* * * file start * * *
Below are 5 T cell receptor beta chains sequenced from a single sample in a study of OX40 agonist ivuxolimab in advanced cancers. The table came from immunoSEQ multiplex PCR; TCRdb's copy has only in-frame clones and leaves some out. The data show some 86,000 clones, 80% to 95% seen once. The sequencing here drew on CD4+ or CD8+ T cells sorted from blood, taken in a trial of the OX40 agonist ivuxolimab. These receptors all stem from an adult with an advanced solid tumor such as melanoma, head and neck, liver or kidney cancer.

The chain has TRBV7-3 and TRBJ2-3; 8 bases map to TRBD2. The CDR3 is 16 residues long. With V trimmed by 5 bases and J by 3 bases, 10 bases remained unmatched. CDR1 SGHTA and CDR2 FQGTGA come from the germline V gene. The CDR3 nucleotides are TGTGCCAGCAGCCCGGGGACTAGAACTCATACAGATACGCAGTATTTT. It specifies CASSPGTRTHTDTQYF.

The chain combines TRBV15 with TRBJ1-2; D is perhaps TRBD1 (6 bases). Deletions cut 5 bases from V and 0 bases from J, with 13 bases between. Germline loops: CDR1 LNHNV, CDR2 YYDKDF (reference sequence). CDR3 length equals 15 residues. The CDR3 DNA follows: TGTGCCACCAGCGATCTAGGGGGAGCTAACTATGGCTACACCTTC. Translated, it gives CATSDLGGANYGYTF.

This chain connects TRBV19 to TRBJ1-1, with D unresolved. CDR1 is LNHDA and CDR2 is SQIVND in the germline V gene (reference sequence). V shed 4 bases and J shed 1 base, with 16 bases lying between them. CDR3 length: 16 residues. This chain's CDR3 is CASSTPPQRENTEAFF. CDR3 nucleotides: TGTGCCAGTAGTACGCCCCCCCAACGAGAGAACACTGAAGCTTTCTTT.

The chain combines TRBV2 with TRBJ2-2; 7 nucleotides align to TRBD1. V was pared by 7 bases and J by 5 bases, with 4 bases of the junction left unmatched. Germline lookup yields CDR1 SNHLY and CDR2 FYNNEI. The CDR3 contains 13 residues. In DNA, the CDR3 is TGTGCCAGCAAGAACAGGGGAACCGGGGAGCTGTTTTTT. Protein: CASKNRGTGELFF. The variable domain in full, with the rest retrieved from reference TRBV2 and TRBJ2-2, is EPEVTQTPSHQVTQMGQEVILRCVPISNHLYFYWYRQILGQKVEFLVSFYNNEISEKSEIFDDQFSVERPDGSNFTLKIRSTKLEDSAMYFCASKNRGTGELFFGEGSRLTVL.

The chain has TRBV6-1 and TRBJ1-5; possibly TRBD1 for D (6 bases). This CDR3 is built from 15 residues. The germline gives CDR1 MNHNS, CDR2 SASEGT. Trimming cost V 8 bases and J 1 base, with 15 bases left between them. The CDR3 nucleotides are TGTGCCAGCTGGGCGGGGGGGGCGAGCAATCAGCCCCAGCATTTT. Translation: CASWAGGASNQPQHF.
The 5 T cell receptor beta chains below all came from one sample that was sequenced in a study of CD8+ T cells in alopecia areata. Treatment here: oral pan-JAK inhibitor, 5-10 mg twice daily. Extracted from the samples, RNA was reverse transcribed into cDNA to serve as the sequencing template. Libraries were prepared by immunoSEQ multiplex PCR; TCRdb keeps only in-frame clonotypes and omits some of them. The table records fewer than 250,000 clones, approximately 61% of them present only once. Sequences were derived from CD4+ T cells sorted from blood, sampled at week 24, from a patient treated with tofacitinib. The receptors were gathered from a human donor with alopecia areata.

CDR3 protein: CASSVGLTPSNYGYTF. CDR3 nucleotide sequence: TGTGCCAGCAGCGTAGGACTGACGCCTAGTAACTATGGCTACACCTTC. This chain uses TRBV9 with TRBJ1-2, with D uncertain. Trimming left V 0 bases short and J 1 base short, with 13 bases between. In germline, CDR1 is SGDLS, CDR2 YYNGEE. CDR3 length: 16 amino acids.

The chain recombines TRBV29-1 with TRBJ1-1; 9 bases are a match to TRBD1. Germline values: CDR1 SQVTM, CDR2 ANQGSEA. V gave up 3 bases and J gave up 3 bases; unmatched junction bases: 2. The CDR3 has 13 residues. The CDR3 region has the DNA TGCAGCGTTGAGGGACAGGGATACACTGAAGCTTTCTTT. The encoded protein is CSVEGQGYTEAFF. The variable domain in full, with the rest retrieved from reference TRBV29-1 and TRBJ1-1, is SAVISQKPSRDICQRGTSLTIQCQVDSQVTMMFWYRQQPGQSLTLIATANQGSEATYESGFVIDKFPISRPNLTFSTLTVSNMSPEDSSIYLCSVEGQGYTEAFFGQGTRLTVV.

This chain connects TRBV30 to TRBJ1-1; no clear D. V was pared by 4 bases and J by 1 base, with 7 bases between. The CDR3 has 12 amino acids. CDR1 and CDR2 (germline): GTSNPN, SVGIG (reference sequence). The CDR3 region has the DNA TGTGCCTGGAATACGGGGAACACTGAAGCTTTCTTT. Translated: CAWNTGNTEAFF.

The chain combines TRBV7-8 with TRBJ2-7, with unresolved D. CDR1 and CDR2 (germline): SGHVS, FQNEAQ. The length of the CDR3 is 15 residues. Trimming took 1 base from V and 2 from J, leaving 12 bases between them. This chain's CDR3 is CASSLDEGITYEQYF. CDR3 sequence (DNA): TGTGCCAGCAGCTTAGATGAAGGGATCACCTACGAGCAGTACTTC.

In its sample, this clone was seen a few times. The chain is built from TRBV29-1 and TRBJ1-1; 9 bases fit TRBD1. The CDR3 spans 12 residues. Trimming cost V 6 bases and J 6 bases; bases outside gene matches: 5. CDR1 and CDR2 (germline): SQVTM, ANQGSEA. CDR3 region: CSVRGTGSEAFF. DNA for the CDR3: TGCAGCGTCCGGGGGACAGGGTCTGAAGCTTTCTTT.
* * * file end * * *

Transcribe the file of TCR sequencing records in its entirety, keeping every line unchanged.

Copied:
Below are 5 T cell receptor beta chains sequenced from a single sample in a study of OX40 agonist ivuxolimab in advanced cancers. The table came from immunoSEQ multiplex PCR; TCRdb's copy has only in-frame clones and leaves some out. The data show some 86,000 clones, 80% to 95% seen once. The sequencing here drew on CD4+ or CD8+ T cells sorted from blood, taken in a trial of the OX40 agonist ivuxolimab. These receptors all stem from an adult with an advanced solid tumor such as melanoma, head and neck, liver or kidney cancer.

The chain has TRBV7-3 and TRBJ2-3; 8 bases map to TRBD2. The CDR3 is 16 residues long. With V trimmed by 5 bases and J by 3 bases, 10 bases remained unmatched. CDR1 SGHTA and CDR2 FQGTGA come from the germline V gene. The CDR3 nucleotides are TGTGCCAGCAGCCCGGGGACTAGAACTCATACAGATACGCAGTATTTT. It specifies CASSPGTRTHTDTQYF.

The chain combines TRBV15 with TRBJ1-2; D is perhaps TRBD1 (6 bases). Deletions cut 5 bases from V and 0 bases from J, with 13 bases between. Germline loops: CDR1 LNHNV, CDR2 YYDKDF (reference sequence). CDR3 length equals 15 residues. The CDR3 DNA follows: TGTGCCACCAGCGATCTAGGGGGAGCTAACTATGGCTACACCTTC. Translated, it gives CATSDLGGANYGYTF.

This chain connects TRBV19 to TRBJ1-1, with D unresolved. CDR1 is LNHDA and CDR2 is SQIVND in the germline V gene (reference sequence). V shed 4 bases and J shed 1 base, with 16 bases lying between them. CDR3 length: 16 residues. This chain's CDR3 is CASSTPPQRENTEAFF. CDR3 nucleotides: TGTGCCAGTAGTACGCCCCCCCAACGAGAGAACACTGAAGCTTTCTTT.

The chain combines TRBV2 with TRBJ2-2; 7 nucleotides align to TRBD1. V was pared by 7 bases and J by 5 bases, with 4 bases of the junction left unmatched. Germline lookup yields CDR1 SNHLY and CDR2 FYNNEI. The CDR3 contains 13 residues. In DNA, the CDR3 is TGTGCCAGCAAGAACAGGGGAACCGGGGAGCTGTTTTTT. Protein: CASKNRGTGELFF. The variable domain in full, with the rest retrieved from reference TRBV2 and TRBJ2-2, is EPEVTQTPSHQVTQMGQEVILRCVPISNHLYFYWYRQILGQKVEFLVSFYNNEISEKSEIFDDQFSVERPDGSNFTLKIRSTKLEDSAMYFCASKNRGTGELFFGEGSRLTVL.

The chain has TRBV6-1 and TRBJ1-5; possibly TRBD1 for D (6 bases). This CDR3 is built from 15 residues. The germline gives CDR1 MNHNS, CDR2 SASEGT. Trimming cost V 8 bases and J 1 base, with 15 bases left between them. The CDR3 nucleotides are TGTGCCAGCTGGGCGGGGGGGGCGAGCAATCAGCCCCAGCATTTT. Translation: CASWAGGASNQPQHF.
The 5 T cell receptor beta chains below all came from one sample that was sequenced in a study of CD8+ T cells in alopecia areata. Treatment here: oral pan-JAK inhibitor, 5-10 mg twice daily. Extracted from the samples, RNA was reverse transcribed into cDNA to serve as the sequencing template. Libraries were prepared by immunoSEQ multiplex PCR; TCRdb keeps only in-frame clonotypes and omits some of them. The table records fewer than 250,000 clones, approximately 61% of them present only once. Sequences were derived from CD4+ T cells sorted from blood, sampled at week 24, from a patient treated with tofacitinib. The receptors were gathered from a human donor with alopecia areata.

CDR3 protein: CASSVGLTPSNYGYTF. CDR3 nucleotide sequence: TGTGCCAGCAGCGTAGGACTGACGCCTAGTAACTATGGCTACACCTTC. This chain uses TRBV9 with TRBJ1-2, with D uncertain. Trimming left V 0 bases short and J 1 base short, with 13 bases between. In germline, CDR1 is SGDLS, CDR2 YYNGEE. CDR3 length: 16 amino acids.

The chain recombines TRBV29-1 with TRBJ1-1; 9 bases are a match to TRBD1. Germline values: CDR1 SQVTM, CDR2 ANQGSEA. V gave up 3 bases and J gave up 3 bases; unmatched junction bases: 2. The CDR3 has 13 residues. The CDR3 region has the DNA TGCAGCGTTGAGGGACAGGGATACACTGAAGCTTTCTTT. The encoded protein is CSVEGQGYTEAFF. The variable domain in full, with the rest retrieved from reference TRBV29-1 and TRBJ1-1, is SAVISQKPSRDICQRGTSLTIQCQVDSQVTMMFWYRQQPGQSLTLIATANQGSEATYESGFVIDKFPISRPNLTFSTLTVSNMSPEDSSIYLCSVEGQGYTEAFFGQGTRLTVV.

This chain connects TRBV30 to TRBJ1-1; no clear D. V was pared by 4 bases and J by 1 base, with 7 bases between. The CDR3 has 12 amino acids. CDR1 and CDR2 (germline): GTSNPN, SVGIG (reference sequence). The CDR3 region has the DNA TGTGCCTGGAATACGGGGAACACTGAAGCTTTCTTT. Translated: CAWNTGNTEAFF.

The chain combines TRBV7-8 with TRBJ2-7, with unresolved D. CDR1 and CDR2 (germline): SGHVS, FQNEAQ. The length of the CDR3 is 15 residues. Trimming took 1 base from V and 2 from J, leaving 12 bases between them. This chain's CDR3 is CASSLDEGITYEQYF. CDR3 sequence (DNA): TGTGCCAGCAGCTTAGATGAAGGGATCACCTACGAGCAGTACTTC.

In its sample, this clone was seen a few times. The chain is built from TRBV29-1 and TRBJ1-1; 9 bases fit TRBD1. The CDR3 spans 12 residues. Trimming cost V 6 bases and J 6 bases; bases outside gene matches: 5. CDR1 and CDR2 (germline): SQVTM, ANQGSEA. CDR3 region: CSVRGTGSEAFF. DNA for the CDR3: TGCAGCGTCCGGGGGACAGGGTCTGAAGCTTTCTTT.